Rising Mortgage Rates Are Slowing Home Price Appreciation


Home price appreciation increased 1.0% in the third quarter compared with the second quarter and was up 4.8% compared with the third quarter of 2017, according to ATTOM Data Solutions’ quarterly home sales report.

However, annual home price appreciation slowed in 49% of local markets, including Los Angeles, Chicago, Dallas-Fort Worth, Houston and Miami.

Home price appreciation was strongest in San Jose, Boise and Las Vegas.

As of the end of the third quarter, the average price of a single-family home or condo was about $256,000.

“The continued slowdown in the rate of home price appreciation nationwide and in many local markets is a rational response to worsening home affordability – which has deteriorated at an accelerated pace this year due to rising mortgage rates,” says Daren Blomquist, senior vice president at ATTOM Data Solutions, in a statement. “Markets not experiencing this price appreciation cool-down may have more of an affordability cushion to work with, but some are in danger of overheating if home price gains continue to run hot.”

Tendayi Kapfidze, chief economist at mortgage marketplace LendingTree, says he thinks rising mortgage interest rates are to blame for the slow-down in home price appreciation.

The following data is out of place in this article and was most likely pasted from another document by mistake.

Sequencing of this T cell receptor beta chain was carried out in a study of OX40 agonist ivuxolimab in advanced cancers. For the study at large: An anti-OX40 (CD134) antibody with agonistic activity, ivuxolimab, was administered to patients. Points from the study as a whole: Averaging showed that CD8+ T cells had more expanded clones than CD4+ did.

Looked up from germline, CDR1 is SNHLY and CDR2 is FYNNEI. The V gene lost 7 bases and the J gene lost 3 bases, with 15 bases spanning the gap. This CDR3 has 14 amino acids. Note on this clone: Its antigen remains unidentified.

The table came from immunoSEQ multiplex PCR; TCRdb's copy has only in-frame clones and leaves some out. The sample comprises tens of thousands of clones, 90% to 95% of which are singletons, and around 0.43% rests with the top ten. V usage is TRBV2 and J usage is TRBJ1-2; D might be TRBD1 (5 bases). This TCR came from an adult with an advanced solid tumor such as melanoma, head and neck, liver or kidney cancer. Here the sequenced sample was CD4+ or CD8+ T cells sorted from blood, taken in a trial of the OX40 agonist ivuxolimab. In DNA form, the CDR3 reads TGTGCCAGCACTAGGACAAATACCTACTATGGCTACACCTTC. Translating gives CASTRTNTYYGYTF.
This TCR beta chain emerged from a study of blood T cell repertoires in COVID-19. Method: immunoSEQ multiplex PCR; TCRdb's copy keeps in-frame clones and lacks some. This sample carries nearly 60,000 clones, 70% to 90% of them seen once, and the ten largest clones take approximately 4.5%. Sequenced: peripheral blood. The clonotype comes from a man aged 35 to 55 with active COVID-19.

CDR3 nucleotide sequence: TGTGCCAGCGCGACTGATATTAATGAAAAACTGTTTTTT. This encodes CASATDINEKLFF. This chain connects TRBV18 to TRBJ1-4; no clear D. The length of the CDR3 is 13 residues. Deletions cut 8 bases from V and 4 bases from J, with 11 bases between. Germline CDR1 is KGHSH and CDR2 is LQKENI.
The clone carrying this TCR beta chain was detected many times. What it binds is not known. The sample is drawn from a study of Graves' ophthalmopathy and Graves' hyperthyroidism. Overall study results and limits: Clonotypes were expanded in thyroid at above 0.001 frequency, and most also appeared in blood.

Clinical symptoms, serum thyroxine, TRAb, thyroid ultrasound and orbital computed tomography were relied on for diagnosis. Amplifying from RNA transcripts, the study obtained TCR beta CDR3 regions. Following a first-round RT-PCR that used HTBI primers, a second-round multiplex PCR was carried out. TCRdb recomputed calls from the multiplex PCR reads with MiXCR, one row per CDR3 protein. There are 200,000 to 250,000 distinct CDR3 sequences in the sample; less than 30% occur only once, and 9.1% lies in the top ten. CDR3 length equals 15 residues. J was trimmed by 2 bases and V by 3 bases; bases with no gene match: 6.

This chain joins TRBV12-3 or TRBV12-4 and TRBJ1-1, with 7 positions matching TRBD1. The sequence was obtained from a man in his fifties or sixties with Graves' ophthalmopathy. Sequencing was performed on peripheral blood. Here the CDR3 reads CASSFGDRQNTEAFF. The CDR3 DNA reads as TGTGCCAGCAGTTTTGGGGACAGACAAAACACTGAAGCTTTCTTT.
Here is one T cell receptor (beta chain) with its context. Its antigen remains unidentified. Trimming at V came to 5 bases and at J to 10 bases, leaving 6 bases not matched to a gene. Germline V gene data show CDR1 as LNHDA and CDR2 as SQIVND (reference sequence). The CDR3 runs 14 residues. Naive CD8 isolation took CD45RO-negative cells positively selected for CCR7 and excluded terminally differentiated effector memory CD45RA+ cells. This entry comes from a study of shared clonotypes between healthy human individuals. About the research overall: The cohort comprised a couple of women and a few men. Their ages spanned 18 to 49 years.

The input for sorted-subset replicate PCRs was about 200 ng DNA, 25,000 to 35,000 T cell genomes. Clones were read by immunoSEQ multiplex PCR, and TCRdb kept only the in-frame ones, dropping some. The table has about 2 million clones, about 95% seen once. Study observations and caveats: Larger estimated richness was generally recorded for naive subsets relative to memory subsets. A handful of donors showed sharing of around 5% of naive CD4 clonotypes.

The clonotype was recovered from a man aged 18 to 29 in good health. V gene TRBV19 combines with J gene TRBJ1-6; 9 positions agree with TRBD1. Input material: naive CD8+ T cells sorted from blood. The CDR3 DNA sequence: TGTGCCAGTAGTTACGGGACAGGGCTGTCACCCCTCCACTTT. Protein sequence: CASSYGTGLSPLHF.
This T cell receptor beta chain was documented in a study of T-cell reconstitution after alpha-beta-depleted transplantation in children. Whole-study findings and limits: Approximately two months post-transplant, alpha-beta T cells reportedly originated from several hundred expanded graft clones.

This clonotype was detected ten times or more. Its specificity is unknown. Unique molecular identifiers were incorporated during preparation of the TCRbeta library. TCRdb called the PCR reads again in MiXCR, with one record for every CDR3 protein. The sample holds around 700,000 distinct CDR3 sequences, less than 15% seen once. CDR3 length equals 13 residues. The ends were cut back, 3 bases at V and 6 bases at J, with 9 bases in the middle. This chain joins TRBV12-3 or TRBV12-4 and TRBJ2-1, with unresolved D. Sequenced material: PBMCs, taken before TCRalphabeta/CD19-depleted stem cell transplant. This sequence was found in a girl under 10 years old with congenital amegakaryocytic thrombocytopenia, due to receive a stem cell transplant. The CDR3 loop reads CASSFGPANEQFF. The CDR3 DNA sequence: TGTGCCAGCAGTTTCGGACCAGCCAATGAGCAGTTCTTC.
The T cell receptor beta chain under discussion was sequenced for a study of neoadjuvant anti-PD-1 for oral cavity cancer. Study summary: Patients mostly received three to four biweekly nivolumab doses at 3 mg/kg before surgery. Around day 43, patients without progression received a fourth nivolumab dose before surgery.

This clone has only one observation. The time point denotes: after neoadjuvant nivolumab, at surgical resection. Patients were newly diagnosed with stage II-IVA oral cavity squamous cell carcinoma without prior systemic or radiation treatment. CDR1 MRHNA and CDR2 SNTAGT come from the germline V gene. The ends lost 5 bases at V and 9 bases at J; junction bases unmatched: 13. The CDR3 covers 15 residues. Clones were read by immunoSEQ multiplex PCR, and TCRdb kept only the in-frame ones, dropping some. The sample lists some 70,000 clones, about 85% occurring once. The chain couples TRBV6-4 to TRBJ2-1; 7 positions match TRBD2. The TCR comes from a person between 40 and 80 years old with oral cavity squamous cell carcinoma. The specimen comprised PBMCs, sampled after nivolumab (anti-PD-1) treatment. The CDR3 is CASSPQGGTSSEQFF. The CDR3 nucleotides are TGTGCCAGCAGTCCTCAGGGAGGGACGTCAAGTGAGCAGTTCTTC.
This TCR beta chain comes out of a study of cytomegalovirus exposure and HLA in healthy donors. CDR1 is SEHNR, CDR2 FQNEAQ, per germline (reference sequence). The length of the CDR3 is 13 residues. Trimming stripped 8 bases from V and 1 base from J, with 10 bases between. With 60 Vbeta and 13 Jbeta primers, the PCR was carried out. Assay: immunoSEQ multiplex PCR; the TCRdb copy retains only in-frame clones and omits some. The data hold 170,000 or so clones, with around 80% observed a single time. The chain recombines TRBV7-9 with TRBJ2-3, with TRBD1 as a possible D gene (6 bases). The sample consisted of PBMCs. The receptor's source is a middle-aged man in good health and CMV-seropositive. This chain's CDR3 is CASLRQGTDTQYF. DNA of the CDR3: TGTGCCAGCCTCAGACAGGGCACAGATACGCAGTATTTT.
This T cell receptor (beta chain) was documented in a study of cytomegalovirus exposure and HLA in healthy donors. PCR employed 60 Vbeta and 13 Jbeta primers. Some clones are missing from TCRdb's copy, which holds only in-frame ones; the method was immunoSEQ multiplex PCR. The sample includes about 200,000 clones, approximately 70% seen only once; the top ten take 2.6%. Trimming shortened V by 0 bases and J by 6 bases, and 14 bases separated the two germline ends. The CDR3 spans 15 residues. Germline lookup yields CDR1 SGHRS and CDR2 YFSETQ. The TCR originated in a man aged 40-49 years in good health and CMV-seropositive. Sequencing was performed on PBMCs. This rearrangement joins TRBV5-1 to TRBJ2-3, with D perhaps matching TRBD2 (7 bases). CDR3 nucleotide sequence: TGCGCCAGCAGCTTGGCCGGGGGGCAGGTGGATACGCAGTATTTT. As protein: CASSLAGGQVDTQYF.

“I think the key factor underpinning the decelerating price appreciation is the impact of rising rates on the monthly payment,” Kapfidze says. “Absent financing structures that allow a borrower to increase leverage while mitigating an increase in the monthly debt service, buying power is decreasing across the board.

“This especially affects the marginal buyer who doesn’t have a lot of wiggle room,” Kapfidze adds. “And if you remember your econ 101, the marginal buyer transacts at the market clearing price. So while there is still strong demand, some potential buyers are falling out of the market and others are moving down in price with the aggregate effect being a moderation in price appreciation.”

“Housing affordability is becoming an increasingly big issue, especially in the western U.S. where many markets have not seen adequate new construction – putting substantial upward pricing pressure on resale homes,” says Matthew Gardner, chief economist with Seattle-based Windermere Real Estate.

Gardner notes that the rate of home price appreciation in the Seattle metro area slowed to the slowest pace since the fourth quarter of 2014.

“Seattle is one of these areas, and home price growth is likely to continue to slow there until incomes are able to catch up – even given significant demand from robust employment growth,” he says. “On the other hand, markets such as Boise, Idaho, are building at a brisk pace, and that is allowing ongoing resale price appreciation as new supply keeps the market relatively affordable.”

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